Lemon Myrtle is sometimes referred to as the “Queen of the Lemon Herbs”. It boasts an intensely citrus fragrance and flavour, and has long been used in Aboriginal cuisine and medicine. In the wild, you’ll find it in the subtropical rainforests of central and south-eastern Queensland.
Undoubtedly the most popular of Australia’s native herbs, Lemon Myrtle’s fresh tangy leaves may be used in teas, syrups, glazes, cakes, biscuits, dressings, sauces, ice creams, dips and meat dishes. Essential oil distilled from the leaves has a refreshing lemony scent, and has been found to have antifungal and antibacterial properties.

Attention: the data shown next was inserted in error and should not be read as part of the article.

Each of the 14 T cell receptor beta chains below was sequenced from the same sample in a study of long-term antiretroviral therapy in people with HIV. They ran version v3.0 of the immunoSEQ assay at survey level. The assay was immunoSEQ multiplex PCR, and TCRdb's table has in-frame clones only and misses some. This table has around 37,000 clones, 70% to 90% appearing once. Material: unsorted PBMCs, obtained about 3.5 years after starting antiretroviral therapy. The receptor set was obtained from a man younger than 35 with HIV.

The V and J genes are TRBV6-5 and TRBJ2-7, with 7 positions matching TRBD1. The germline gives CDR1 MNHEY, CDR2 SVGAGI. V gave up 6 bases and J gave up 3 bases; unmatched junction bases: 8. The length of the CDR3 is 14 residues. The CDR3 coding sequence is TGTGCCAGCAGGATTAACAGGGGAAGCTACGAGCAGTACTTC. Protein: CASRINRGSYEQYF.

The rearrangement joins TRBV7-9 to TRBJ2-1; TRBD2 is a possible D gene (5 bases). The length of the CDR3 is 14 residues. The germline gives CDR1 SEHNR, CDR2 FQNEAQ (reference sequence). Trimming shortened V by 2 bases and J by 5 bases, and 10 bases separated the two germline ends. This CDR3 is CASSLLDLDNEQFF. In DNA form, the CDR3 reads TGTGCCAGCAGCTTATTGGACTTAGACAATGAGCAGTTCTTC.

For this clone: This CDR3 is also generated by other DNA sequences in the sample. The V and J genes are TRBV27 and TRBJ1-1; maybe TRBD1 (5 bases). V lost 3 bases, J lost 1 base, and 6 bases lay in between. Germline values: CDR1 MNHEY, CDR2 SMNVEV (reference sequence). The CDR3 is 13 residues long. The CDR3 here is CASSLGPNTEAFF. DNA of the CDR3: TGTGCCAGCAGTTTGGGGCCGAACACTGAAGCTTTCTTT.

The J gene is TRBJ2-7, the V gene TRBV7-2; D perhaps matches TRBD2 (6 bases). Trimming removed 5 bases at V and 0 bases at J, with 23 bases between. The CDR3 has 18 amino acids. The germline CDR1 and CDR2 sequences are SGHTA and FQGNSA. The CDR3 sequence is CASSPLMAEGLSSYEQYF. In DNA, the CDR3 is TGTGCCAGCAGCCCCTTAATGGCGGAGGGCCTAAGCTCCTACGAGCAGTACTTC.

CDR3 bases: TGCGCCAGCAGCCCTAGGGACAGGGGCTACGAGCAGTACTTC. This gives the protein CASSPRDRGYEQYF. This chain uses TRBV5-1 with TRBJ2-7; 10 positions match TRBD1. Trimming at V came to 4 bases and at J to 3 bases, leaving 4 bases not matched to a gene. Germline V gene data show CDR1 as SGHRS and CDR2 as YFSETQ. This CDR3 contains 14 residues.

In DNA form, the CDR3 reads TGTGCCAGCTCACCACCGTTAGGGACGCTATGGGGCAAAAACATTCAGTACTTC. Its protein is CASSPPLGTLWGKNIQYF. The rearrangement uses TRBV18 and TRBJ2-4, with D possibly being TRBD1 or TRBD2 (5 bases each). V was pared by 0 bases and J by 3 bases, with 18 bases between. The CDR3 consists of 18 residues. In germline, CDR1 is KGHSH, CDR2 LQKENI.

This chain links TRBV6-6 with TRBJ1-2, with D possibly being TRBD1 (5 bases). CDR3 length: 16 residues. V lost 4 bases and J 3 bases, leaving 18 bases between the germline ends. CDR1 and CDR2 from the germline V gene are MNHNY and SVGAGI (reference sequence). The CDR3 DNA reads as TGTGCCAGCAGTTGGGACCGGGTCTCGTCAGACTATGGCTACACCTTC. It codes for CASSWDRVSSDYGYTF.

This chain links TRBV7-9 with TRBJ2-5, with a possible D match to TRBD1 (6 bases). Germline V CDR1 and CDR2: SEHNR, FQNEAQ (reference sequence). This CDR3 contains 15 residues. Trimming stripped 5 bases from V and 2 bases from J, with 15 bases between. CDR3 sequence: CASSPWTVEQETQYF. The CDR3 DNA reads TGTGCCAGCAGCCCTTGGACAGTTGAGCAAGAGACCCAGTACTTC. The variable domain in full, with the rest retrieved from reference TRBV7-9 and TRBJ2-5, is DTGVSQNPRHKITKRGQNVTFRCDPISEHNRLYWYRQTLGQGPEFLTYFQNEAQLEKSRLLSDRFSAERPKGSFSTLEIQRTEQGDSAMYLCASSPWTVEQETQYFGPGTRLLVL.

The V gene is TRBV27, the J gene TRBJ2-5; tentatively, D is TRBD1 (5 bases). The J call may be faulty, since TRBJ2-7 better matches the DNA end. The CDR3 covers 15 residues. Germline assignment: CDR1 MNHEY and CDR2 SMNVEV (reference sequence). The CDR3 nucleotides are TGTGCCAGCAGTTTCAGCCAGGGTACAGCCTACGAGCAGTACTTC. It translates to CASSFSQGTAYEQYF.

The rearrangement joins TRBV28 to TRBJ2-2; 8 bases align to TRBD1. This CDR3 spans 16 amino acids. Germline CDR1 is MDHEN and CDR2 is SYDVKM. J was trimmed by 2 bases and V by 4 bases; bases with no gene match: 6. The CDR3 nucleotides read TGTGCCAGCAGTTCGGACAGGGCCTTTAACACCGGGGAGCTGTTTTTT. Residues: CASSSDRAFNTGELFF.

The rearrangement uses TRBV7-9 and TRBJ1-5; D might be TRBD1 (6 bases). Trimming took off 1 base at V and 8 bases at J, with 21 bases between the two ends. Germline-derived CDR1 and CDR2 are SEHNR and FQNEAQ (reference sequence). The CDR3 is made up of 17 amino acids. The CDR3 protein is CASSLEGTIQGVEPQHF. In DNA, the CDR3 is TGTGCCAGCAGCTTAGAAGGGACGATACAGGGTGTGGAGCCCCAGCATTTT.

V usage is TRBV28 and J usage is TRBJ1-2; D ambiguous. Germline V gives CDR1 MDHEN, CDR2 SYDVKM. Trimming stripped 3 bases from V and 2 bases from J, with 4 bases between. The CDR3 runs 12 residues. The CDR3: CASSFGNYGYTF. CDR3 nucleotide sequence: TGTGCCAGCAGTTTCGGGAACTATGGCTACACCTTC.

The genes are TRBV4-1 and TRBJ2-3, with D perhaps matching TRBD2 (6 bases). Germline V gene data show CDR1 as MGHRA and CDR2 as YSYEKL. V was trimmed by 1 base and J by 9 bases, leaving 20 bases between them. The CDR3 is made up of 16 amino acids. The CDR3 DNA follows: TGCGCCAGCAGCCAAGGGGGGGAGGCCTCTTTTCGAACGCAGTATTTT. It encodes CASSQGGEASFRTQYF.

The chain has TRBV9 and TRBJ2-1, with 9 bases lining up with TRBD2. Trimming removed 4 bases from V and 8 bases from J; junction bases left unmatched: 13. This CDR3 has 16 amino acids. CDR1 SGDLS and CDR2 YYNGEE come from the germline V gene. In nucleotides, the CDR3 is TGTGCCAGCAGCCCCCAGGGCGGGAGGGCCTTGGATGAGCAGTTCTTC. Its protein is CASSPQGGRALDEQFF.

Harvesting is simple. Just pluck fresh leaves as needed, removing no more than one-third of the plant at a time.
This rainforest species prefers a warm, sunny or shaded spot that’s sheltered from frost and cold winds. Grow in a well-drained soil, but keep well-watered throughout the year. Leaves are oval, glossy green and 5-12cm in length.
Lemon Myrtle can grow up to 3m tall and up to 8m in rainforest conditions, but may be kept small in pots. With its elegant branches of foliage and fragrant, creamy Autumn flowers, it’s perfect as an ornamental shade tree or large shrub for any roomy garden.
How and when should I prune my Lemon Myrtle?
Lemon Myrtle is a versatile plant that can be trimmed at anytime of the year.
What should I fertilise my Lemon Myrtle with?
Use a slow release fertiliser in spring.
Why are the leaves of my Lemon Myrtle turning pale?
Leaves may appear deficient in colder winter months as this plant resents cold weather. Make sure the soil is ph neutral to slightly acidic.